Saint Louis Public Schools’ Superintendent Kelvin Adams’ recent announcement of offering district sponsored charter schools could be a great developement for St. Louis city residents. This new approach to offering educational options to its student population reflects the national demand for education reform fueled, in part, by last year’s ‘Race to the Top’ initiative. Charter school expansion featured prominently in that debate.
While success rates of charters are debated, U.S. Secretary of Education Arne Duncan calls upon the Charter School movement leadership to meet the scrutiny of the nation through self-governance and by establishing the very highest standards of excellence, and then holding themselves accountable to these standards. He calls for charter schools to not tolerate poor performance amongst themselves as this does the most damage to their image and slows expansion and advancement. See CEAM’s report from the National Charter School Association’s annual conference in Chicago this past spring.
Among his comments during his call to action to charter school leaders was that the best charter schools in the country also rank among the best in the nation.
Among concerns of opponents is the threat of privatization of education. However, it is critical to understand that charter schools are public schools. CEAM produced a video on how charters function, found in our media center (Academie Lafayette, in Kansas City). The structure of a charter allows for greater autonomy and allows for school leadership to adapt more quickly to student needs, however they are expected to meet the same standard as their traditional public school alternative. Those who sponsor charter schools have a great obligation to monitor the progress and success of the school as well.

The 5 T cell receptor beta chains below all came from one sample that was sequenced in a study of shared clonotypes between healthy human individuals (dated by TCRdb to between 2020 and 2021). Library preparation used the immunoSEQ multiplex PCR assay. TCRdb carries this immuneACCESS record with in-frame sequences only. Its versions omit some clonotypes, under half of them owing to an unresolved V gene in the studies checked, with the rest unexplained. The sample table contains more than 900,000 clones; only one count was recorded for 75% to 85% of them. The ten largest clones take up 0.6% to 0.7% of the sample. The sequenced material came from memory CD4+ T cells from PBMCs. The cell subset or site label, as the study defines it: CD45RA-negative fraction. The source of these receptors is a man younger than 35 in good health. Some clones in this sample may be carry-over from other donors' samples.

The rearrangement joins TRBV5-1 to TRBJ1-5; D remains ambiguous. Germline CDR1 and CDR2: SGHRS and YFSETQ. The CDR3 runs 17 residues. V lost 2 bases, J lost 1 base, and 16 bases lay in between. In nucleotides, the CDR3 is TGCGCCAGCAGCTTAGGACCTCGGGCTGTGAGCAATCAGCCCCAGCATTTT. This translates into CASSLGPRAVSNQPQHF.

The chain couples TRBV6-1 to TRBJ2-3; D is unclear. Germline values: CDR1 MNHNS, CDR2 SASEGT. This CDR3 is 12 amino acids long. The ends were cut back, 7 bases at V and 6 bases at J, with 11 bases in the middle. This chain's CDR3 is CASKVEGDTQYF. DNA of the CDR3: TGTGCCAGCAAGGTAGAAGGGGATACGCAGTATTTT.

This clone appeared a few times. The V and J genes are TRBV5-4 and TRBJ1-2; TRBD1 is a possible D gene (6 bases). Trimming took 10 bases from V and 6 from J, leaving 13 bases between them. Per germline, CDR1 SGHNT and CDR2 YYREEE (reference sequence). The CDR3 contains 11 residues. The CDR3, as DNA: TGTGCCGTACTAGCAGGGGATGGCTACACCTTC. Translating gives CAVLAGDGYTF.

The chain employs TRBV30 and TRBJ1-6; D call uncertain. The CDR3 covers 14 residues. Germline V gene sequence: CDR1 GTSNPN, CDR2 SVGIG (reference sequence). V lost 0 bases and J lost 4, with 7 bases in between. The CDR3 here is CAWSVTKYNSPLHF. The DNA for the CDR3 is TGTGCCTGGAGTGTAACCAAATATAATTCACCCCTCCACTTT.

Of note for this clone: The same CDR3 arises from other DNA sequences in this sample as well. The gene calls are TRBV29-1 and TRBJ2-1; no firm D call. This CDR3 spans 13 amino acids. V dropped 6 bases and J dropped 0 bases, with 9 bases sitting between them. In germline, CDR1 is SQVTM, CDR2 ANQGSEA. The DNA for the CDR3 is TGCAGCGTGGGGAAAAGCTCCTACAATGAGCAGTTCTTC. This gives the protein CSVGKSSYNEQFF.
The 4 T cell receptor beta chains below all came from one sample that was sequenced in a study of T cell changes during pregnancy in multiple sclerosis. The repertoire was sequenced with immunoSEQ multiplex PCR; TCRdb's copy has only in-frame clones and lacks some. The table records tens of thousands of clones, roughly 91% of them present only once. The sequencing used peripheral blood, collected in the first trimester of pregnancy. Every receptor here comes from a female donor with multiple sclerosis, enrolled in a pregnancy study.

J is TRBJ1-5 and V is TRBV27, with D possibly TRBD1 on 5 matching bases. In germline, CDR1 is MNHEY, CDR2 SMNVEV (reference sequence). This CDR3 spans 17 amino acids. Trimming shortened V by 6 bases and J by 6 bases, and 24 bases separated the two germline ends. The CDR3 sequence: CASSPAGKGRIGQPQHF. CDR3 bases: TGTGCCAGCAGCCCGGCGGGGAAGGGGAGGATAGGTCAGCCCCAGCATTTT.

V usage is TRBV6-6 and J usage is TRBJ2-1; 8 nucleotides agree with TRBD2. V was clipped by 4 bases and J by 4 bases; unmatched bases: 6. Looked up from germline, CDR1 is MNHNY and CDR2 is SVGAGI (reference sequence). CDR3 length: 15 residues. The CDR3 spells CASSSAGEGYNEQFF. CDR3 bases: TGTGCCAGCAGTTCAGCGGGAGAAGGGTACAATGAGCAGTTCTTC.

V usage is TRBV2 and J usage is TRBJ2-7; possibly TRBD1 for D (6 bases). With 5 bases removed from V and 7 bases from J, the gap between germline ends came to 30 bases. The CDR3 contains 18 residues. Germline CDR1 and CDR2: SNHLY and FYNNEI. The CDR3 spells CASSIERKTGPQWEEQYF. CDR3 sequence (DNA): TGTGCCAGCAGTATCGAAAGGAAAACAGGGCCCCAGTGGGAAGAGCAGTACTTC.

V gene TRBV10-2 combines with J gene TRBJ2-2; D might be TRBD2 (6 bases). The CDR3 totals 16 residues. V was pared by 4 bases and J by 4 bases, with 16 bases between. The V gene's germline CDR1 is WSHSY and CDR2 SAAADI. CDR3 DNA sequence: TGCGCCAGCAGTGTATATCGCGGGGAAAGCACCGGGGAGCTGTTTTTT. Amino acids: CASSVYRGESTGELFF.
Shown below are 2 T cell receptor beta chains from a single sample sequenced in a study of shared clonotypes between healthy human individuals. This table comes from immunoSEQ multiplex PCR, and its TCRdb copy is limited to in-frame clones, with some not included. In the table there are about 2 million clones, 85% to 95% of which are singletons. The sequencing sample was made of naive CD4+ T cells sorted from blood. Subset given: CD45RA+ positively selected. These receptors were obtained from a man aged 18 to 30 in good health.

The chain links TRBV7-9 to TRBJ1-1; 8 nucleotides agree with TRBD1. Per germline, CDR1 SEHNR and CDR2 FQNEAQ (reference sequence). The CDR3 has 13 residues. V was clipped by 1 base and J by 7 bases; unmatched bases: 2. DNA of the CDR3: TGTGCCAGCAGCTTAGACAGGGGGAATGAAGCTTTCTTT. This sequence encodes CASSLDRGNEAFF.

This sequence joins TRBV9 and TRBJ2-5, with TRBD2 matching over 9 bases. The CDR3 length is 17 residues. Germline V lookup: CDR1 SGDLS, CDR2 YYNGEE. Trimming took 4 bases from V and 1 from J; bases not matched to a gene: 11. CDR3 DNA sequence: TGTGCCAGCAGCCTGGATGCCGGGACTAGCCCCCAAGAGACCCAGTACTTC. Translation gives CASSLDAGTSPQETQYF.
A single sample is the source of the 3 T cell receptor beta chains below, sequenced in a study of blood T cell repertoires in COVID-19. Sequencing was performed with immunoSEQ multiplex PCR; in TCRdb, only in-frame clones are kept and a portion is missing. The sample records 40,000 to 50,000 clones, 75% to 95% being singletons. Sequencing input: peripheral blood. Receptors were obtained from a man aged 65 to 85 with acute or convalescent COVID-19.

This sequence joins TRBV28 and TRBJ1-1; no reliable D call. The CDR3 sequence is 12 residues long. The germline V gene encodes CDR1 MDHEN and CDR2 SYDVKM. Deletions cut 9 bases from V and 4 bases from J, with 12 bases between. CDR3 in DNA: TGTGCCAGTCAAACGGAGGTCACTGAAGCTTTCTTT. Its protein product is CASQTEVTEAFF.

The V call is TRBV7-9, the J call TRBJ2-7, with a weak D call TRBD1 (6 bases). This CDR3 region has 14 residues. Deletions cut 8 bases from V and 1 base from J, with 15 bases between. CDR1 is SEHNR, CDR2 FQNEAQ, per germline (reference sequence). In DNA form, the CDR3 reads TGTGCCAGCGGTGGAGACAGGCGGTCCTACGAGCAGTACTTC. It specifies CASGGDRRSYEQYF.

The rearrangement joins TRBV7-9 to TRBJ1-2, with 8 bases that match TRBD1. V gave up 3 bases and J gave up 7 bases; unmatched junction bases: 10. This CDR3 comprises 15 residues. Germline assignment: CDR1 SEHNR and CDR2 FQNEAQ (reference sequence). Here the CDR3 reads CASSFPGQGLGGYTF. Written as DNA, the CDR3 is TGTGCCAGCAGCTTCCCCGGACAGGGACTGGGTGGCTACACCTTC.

Supporters of charter schools in Missouri suggest that because charter schools are only allowed in Kansas City or Saint Louis, the best operators of the highest performing charter schools cannot be attracted to Missouri. Expansion of charters throughout the state would increase educational options for those seeking alternatives in our great state, and could potentially serve many who do not excel in typical classroom environments.
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